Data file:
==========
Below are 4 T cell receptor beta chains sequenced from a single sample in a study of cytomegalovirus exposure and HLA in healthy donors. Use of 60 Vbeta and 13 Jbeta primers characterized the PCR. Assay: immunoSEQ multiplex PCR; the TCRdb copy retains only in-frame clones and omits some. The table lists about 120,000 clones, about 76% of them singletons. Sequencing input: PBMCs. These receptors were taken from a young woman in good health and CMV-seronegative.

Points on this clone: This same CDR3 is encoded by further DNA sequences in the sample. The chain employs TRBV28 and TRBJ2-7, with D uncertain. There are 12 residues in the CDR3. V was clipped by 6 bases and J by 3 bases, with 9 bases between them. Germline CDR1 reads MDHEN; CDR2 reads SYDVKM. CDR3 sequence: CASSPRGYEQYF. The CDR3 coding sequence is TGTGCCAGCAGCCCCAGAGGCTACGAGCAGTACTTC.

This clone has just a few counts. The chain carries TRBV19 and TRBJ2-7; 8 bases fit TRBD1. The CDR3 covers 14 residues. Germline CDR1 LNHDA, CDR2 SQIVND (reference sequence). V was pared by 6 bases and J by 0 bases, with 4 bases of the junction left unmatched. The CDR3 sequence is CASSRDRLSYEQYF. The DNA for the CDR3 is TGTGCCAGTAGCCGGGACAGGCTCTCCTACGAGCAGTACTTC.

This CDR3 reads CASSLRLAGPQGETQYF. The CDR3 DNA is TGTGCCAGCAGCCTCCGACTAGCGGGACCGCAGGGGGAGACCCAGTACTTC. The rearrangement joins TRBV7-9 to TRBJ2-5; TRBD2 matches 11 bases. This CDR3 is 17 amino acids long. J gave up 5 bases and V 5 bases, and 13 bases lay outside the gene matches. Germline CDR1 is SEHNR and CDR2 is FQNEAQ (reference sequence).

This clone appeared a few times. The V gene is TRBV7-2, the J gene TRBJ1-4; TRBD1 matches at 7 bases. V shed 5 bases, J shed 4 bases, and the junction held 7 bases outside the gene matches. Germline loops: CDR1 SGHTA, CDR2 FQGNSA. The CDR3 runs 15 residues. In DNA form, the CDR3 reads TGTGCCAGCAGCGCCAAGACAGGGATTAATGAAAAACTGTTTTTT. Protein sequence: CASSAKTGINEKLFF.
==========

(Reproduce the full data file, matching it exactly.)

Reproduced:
Below are 4 T cell receptor beta chains sequenced from a single sample in a study of cytomegalovirus exposure and HLA in healthy donors. Use of 60 Vbeta and 13 Jbeta primers characterized the PCR. Assay: immunoSEQ multiplex PCR; the TCRdb copy retains only in-frame clones and omits some. The table lists about 120,000 clones, about 76% of them singletons. Sequencing input: PBMCs. These receptors were taken from a young woman in good health and CMV-seronegative.

Points on this clone: This same CDR3 is encoded by further DNA sequences in the sample. The chain employs TRBV28 and TRBJ2-7, with D uncertain. There are 12 residues in the CDR3. V was clipped by 6 bases and J by 3 bases, with 9 bases between them. Germline CDR1 reads MDHEN; CDR2 reads SYDVKM. CDR3 sequence: CASSPRGYEQYF. The CDR3 coding sequence is TGTGCCAGCAGCCCCAGAGGCTACGAGCAGTACTTC.

This clone has just a few counts. The chain carries TRBV19 and TRBJ2-7; 8 bases fit TRBD1. The CDR3 covers 14 residues. Germline CDR1 LNHDA, CDR2 SQIVND (reference sequence). V was pared by 6 bases and J by 0 bases, with 4 bases of the junction left unmatched. The CDR3 sequence is CASSRDRLSYEQYF. The DNA for the CDR3 is TGTGCCAGTAGCCGGGACAGGCTCTCCTACGAGCAGTACTTC.

This CDR3 reads CASSLRLAGPQGETQYF. The CDR3 DNA is TGTGCCAGCAGCCTCCGACTAGCGGGACCGCAGGGGGAGACCCAGTACTTC. The rearrangement joins TRBV7-9 to TRBJ2-5; TRBD2 matches 11 bases. This CDR3 is 17 amino acids long. J gave up 5 bases and V 5 bases, and 13 bases lay outside the gene matches. Germline CDR1 is SEHNR and CDR2 is FQNEAQ (reference sequence).

This clone appeared a few times. The V gene is TRBV7-2, the J gene TRBJ1-4; TRBD1 matches at 7 bases. V shed 5 bases, J shed 4 bases, and the junction held 7 bases outside the gene matches. Germline loops: CDR1 SGHTA, CDR2 FQGNSA. The CDR3 runs 15 residues. In DNA form, the CDR3 reads TGTGCCAGCAGCGCCAAGACAGGGATTAATGAAAAACTGTTTTTT. Protein sequence: CASSAKTGINEKLFF.